Last week, Israel's health ministry released preliminary data suggesting that the Pfizer-BioNTech COVID-19 vaccine's ability to protect against a mild coronavirus infection may have decreased precipitously, even though it remains effective against severe illness and death from COVID-19. The reason for the decrease in the vaccine's effectiveness may be both because of transient immunity and the virulent delta variant of SARS-CoV-2, which is more adept at overcoming the vaccine's defenses.
The delta variant is now the dominant strain of SARS-CoV-2 in Israel, where researchers now estimate that the two-shot Pfizer vaccine is only 39% effective in preventing an infection within the country. That is about half as effective as the vaccine was two weeks ago, when it purportedly exhibited 64% effectiveness against coronavirus infection in Israel — though at that point in time, the delta variant was less widespread. Upon its public release in late 2020, Pfizer-BioNTech's mRNA vaccine was reported to have an efficacy of 95%.
On a positive note, research data shows that the Pfizer vaccine is still effective at preventing serious illness; at least 88 percent effective in protecting against hospitalization; and 91 percent effective at preventing severe illness.
Still, the decline is steep in contrast to the vaccine's estimated 95% effectiveness rate from January to early April 2020, which Israeli researchers calculated at the time.
The Israeli Health Ministry previously said it calculates the effectiveness of a vaccine by analyzing the number of infections among the vaccinated and comparing it with those who were unvaccinated in the examined period. This latest analysis was conducted among hundreds of people — a relatively small sample size.
Ran Balicer, chairman of Israel's national expert advisory team on the COVID-19 response, told Bloomberg News that some factors may not have been accounted for in the data, including "the heavily skewed exposure patterns in the recent outbreak in Israel, which are limited to specific population sectors and localities."
"We are trying to complement this research approach with additional ones, taking additional personal characteristics into account," Balicer added. "This takes time and larger case numbers."
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Yet the question remains as to whether this study is a fluke, or a very real sign that Pfizer vaccine effectiveness is waning. Previously, researchers suspected that the COVID-19 vaccines would only confer temporary immunity, not permanent immunity; this is normal for certain vaccines, such as those for influenza or tetanus, for which humans need periodic booster shots throughout the course of their lives.
Figuring out whether the Israeli study is an anomaly would require much more data collection and research. But as the Washington Post reported, this preliminary report from Israel is already being weaponized by outlets like Fox News and vaccine skeptics.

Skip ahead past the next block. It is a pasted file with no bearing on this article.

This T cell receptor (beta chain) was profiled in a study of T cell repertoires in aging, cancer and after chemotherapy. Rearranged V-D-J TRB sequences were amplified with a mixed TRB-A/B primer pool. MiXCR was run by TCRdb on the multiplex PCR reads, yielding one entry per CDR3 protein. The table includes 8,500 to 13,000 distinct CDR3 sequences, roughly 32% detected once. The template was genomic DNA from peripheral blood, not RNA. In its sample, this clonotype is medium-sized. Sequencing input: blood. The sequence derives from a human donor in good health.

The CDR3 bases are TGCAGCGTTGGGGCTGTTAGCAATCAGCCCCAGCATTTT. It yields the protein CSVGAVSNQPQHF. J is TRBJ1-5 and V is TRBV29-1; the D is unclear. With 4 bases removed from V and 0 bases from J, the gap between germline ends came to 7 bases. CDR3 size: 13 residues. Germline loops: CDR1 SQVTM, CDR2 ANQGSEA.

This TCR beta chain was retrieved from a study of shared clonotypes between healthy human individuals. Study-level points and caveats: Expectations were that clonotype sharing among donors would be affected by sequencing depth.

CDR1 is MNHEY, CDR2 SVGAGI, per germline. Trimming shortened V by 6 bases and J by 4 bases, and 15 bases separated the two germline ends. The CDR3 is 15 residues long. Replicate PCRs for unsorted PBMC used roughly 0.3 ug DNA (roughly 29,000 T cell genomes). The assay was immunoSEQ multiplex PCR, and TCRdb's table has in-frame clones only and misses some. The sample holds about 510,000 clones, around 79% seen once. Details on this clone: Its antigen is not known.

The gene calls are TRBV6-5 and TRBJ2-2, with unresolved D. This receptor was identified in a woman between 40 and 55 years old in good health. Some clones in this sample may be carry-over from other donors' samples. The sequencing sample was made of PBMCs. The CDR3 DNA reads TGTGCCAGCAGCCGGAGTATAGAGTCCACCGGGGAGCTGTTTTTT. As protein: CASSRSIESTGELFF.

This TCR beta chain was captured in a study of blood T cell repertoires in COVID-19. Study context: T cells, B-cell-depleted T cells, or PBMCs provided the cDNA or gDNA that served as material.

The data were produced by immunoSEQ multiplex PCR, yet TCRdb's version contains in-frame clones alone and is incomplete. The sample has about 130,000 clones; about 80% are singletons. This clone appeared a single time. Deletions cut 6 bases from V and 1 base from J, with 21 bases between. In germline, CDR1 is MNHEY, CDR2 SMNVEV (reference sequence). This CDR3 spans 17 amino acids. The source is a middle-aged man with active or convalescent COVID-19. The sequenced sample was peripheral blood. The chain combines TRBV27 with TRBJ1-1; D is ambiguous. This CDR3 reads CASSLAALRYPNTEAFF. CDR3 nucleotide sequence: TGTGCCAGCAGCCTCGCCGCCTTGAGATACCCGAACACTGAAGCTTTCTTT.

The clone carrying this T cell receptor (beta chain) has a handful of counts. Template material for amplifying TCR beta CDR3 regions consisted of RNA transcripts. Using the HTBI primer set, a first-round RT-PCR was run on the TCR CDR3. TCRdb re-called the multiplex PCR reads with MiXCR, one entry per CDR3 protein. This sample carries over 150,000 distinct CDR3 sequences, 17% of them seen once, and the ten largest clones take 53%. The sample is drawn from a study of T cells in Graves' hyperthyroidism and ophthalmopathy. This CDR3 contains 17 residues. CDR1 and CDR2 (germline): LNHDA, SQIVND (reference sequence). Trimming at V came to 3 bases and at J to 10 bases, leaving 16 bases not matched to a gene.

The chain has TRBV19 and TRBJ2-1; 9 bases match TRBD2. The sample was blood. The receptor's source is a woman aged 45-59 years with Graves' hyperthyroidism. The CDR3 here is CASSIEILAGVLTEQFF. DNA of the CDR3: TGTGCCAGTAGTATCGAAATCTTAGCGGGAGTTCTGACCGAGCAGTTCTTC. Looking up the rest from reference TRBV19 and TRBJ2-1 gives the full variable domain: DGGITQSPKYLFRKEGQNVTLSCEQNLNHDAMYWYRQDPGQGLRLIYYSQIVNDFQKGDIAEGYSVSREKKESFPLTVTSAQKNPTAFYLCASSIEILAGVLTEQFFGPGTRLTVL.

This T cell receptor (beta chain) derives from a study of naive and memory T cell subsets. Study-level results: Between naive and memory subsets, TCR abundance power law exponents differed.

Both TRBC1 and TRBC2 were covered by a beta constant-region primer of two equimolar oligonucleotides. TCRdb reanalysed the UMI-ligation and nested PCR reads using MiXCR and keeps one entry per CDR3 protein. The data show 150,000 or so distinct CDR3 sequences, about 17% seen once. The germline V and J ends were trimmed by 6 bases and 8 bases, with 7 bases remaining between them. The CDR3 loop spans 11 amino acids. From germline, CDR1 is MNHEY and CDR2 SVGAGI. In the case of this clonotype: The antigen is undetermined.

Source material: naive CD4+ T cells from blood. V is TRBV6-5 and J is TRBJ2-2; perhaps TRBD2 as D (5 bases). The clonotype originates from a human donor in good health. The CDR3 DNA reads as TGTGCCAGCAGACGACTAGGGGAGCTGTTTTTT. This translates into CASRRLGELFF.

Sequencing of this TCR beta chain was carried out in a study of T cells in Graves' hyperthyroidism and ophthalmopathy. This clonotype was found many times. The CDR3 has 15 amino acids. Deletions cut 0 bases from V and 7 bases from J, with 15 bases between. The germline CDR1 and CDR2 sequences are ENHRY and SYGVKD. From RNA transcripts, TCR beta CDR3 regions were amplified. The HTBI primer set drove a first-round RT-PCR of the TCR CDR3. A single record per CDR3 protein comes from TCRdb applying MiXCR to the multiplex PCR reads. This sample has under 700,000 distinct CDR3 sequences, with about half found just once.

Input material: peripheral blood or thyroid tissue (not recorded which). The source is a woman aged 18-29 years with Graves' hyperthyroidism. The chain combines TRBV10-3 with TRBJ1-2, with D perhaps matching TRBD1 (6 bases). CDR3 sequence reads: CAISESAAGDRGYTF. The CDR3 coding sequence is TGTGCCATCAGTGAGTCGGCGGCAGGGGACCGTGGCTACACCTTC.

Dr. Monica Gandhi, an infectious disease doctor and professor of medicine at the University of California–San Francisco, told Salon there are two key points to remember when it comes to immunity produced by the vaccine. The first is that it is likely antibodies produced by the vaccine will wane over time, but that doesn't mean that the vaccine isn't working.
"Luckily, what the vaccine does is make Memory B cells," Gandhi said. "And memory B cells are able to kick into gear and produce more antibodies if they see the virus again."
Gandhi pointed to a separate study of 12 people who were vaccinated with two Pfizer-BioNTech shots, showing that the place where their memory B cells were stored in their lymph nodes increased in concentration over time — suggesting that even if antibodies fade, Memory B cells will linger for a while and be able to protect against the original SARS-CoV-2 virus.
"Also, vaccines produce memory T cells, which also will amplify if they see the virus again." Gandhi said. "So we never want to say that there's waning immunity based on just antibody responses."
The second point, Gandhi said, is that mild breakthrough infections could mean that vaccine immunity is just fine — and that symptoms are occurring as a result of the body fighting a higher viral load with the delta variant.
"If you see more of a viral inoculum, your immune system needs to kick into gear, so you may get higher upper respiratory symptoms — mild, cold-like symptoms," Gandhi said. "Then your immune system kicks into gear and stops it from [becoming] a more severe infection."
Notably, the preliminary Israeli report has been challenged by a recent Public Health England study published in the New England Journal of Medicine that found that the two-dose Pfizer vaccine was 88 percent effective against the delta variant.
"Only modest differences in vaccine effectiveness were noted with the delta variant as compared with the alpha variant after the receipt of two vaccine doses," that study's authors wrote. "Absolute differences in vaccine effectiveness were more marked after the receipt of the first dose."
As Salon has previously reported, the delta variant poses the greatest threat to unvaccinated people. What makes the delta variant a "variant of concern" among unvaccinated individuals is how its mutations are more dangerous than other variants. The virus is believed to be far more contagious and transmissible due to how it generates more copies of itself in the respiratory tract.
Gandhi said she doesn't think the preliminary data from Israel should be a cause for concern in the United States.
"I don't think we take one country's comments of 9 million people and make a policy change," Gandhi said. She noted that in the United Kingdom, the delta variant surge is receding.